Shean’s Hardware is truly a family business.

First of all the store has been owned and operated by the same family for over 60 years.

In 1946, Paul Shean and his wife Orralee took over the business from Orralee’s father who had started the store just a couple years before.

The store was first opened in Arnett, but it was eventually moved to Woodward in 1956.

Paul and Orralee opened up shop in the 600 block of Main Street, where they stayed for seven years before moving to the current location at 812 Texas Ave. in 1963.

The Shean’s had two sons: Keith and Ken. Although Ken, who was the youngest, had moved to California for a while, he returned in the mid-1970s to help out in the business.

By the early 1990s, Ken had taken over as president of the business, which had grown into a corporation.

But what makes the business truly a family business is not the fact that its ownership and management has been passed down from father to son.

Rather it is because all the store’s employees are a part of the family, whether or not their last name is Shean.

“We may not all have the same last name, but there is a bond (between us),” said Raymond Barnard, a salesman at Shean’s for almost seven years.

He said part of that bonding has stemmed from the birthday parties Ken and his wife Carol have held for each of their employees and the Christmas dinners they host at their house.

“We have a lot of fun,” said Louise Ogden, who has been a bookkeeper with the store for approximately 10 years.

In addition to birthday parties and Christmas dinners, Ogden said they also have fun with some of their own little inside jokes.

One of their favorite jokes has to do with “The Convertible.” While you may think it odd for a hardware store to have a convertible, you may or may not be comforted by the fact that “The Convertible” is not a car.

In fact, “The Convertible” is a really old forklift, which has earned its title because of the fact that, unlike newer models, it does not have a cage where the driver sits.

Shean’s Hardware has been home to “The Convertible” since 1984, but the forklift was originally manufactured in the 1940s.

“It’s been an awful good machine,” Carol said. “You just have to know the quirks of it.”

Carol said it is no wonder that the employees feel like family, because that is how she and her husband have always seen them.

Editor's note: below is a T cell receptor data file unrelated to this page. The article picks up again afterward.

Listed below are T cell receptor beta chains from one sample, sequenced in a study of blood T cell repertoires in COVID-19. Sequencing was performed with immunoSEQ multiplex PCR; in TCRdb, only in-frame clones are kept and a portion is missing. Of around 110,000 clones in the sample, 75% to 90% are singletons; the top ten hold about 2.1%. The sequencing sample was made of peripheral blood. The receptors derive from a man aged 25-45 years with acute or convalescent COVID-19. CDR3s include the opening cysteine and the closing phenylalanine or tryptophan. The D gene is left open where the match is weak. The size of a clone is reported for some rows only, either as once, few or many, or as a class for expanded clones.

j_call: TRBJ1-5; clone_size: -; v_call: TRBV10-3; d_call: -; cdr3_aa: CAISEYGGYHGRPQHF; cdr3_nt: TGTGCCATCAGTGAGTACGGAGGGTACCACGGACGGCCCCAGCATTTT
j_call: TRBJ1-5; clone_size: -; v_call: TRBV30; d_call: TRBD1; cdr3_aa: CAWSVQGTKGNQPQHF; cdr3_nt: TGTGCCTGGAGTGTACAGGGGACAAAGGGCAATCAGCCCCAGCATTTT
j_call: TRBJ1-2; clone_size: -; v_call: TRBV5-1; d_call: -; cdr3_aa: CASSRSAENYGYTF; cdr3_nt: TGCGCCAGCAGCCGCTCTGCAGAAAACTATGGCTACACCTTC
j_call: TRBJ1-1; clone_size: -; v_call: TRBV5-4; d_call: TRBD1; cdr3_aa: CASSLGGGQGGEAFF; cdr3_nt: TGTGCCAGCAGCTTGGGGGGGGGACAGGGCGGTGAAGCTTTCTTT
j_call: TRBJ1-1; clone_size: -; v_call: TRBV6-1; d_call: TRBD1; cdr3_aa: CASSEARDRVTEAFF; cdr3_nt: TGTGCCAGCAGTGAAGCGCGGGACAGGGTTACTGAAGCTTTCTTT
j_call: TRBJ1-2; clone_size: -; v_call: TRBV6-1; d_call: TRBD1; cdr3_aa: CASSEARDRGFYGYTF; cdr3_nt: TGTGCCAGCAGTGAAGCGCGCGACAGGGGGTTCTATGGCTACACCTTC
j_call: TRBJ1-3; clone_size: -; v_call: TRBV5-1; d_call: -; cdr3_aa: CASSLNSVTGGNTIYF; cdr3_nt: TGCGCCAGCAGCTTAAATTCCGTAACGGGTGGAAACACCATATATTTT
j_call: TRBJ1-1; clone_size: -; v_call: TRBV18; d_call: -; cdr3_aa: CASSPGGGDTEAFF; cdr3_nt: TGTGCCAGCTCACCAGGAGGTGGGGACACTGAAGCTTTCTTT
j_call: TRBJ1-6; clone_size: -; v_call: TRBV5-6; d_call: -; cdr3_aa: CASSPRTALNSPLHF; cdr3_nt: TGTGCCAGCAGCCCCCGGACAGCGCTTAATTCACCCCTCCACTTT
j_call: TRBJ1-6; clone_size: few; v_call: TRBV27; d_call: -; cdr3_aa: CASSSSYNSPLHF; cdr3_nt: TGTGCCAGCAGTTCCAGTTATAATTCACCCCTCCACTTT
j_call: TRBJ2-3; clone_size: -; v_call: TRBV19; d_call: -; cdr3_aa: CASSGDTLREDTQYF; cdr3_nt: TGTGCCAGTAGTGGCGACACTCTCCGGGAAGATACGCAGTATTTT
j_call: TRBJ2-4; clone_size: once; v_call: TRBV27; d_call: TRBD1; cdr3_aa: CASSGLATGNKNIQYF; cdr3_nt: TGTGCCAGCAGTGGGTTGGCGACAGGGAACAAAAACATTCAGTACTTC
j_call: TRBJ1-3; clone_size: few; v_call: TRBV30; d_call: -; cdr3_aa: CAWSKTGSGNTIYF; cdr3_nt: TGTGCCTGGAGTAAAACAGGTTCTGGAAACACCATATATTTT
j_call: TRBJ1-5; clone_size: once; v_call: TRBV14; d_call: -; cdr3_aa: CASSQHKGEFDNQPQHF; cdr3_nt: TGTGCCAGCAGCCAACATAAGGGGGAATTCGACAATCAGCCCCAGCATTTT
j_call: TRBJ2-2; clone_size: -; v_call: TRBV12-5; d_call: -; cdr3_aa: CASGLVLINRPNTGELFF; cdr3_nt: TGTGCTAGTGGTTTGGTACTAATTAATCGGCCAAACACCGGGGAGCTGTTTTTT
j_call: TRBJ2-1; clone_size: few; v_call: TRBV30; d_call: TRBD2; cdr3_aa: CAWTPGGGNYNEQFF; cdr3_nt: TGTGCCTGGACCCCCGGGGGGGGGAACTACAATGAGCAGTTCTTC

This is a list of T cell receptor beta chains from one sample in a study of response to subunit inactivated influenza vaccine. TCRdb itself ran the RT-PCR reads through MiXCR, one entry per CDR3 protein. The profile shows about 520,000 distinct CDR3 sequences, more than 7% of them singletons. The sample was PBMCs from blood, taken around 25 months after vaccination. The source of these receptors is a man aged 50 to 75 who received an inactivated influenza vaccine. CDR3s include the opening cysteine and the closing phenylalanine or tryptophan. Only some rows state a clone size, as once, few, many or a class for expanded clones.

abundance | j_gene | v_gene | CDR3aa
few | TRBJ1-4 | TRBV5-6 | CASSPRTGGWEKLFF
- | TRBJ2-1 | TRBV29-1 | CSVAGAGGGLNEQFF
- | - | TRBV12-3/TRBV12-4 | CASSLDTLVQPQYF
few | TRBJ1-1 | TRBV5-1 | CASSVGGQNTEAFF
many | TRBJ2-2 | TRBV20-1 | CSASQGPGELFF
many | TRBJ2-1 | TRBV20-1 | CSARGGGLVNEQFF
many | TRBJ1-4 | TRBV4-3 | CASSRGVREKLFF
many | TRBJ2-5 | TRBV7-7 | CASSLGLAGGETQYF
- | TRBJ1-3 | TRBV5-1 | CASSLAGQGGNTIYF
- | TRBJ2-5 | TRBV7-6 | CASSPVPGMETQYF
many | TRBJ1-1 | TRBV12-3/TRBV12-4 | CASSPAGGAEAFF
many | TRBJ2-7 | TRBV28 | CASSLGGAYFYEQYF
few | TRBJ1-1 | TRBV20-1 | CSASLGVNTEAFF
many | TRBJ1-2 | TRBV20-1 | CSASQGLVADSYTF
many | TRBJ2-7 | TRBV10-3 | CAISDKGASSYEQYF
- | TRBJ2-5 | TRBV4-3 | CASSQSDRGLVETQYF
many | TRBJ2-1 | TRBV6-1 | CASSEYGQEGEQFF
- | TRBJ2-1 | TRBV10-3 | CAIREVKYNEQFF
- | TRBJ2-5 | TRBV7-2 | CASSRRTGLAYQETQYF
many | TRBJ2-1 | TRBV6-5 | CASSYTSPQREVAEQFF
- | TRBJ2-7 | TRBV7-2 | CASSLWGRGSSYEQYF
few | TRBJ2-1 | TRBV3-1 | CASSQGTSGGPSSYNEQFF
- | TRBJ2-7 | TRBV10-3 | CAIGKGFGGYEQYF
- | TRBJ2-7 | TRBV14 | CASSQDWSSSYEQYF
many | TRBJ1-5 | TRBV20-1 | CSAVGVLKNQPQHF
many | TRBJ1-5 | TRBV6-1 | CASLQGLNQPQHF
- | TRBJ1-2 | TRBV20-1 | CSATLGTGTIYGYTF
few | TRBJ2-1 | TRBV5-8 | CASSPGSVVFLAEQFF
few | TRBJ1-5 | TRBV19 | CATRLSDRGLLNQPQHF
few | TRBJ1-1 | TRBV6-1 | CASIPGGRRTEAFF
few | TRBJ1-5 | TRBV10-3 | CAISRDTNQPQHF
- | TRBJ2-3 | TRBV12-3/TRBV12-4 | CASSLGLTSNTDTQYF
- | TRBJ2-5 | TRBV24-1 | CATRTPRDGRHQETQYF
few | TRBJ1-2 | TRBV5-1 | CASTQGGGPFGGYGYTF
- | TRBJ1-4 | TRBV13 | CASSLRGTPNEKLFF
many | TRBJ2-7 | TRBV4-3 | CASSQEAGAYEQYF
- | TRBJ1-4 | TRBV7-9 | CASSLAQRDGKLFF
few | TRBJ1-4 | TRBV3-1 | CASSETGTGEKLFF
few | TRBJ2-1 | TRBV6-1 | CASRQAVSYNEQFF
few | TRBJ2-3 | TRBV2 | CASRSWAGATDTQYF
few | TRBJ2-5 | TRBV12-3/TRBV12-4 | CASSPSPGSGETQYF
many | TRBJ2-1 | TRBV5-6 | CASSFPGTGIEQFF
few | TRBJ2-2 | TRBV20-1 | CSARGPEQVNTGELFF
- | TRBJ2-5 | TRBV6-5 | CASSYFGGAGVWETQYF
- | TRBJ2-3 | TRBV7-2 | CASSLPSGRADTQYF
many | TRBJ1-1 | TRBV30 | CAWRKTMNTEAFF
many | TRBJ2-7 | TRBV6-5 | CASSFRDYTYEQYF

She said many of their employees, even before she and Ken took over, have stayed with the business for a long time.

In fact, Bob Underwood, who began with the company when Paul and Orralee first took over, had a nice long career of 45 years at Shean’s Hardware.

Several other employees have stayed for 10 years or more, Carol said.

Working together for such a long time has allowed everyone to become close.

“We’ve just become a family over the years,” she said.

“We’re close,” Ogden said.

Carol said this close connection has helped keep the business going for the past two years.

During that time she and Ken have often been kept away from the business in order for Ken to receive treatments for leukemia.

Barnard said because the Sheans are like family to them, the employees have sacrificed their time and energy, working numerous hours of overtime to keep the store up and running.

“If it wasn’t for employees being so dedicated the store probably wouldn’t be here today,” he said.

Whoever said the mice will play while the cats are away must not be familiar with the employees at Shean’s Hardware.

“Everyone still gets up and comes to work on time,” Barnard said.

Carol said she and Ken are very appreciative of their employees and their dedication.

But it is not only the employees that have shown such dedication and loyalty.

Carol said their customers have also been quite loyal, especially those who have continued to shop there since the store first came to Woodward over 50 years ago.

Barnard said the Sheans “live in the community, support the community and (so) the community supports them.”

The customers have also become like family, Carol said, as they come in year after year and swap stories in addition to asking for home maintenance and improvement advice.

Ken said it was this social nature of the hardware business that really encouraged him to continue his parents’ business.

He said he also enjoyed the opportunity to help others.

According to Barnard, it is the Sheans’ dedication to helping others, to truly showing their customers personal service and to opening up their family to their customers and employees that has made family store such a lasting success.

“There’s nothing in the store that can’t be bought somewhere else,” he said, “but it’s the service and knowing the people that has kept (Shean’s) going.”

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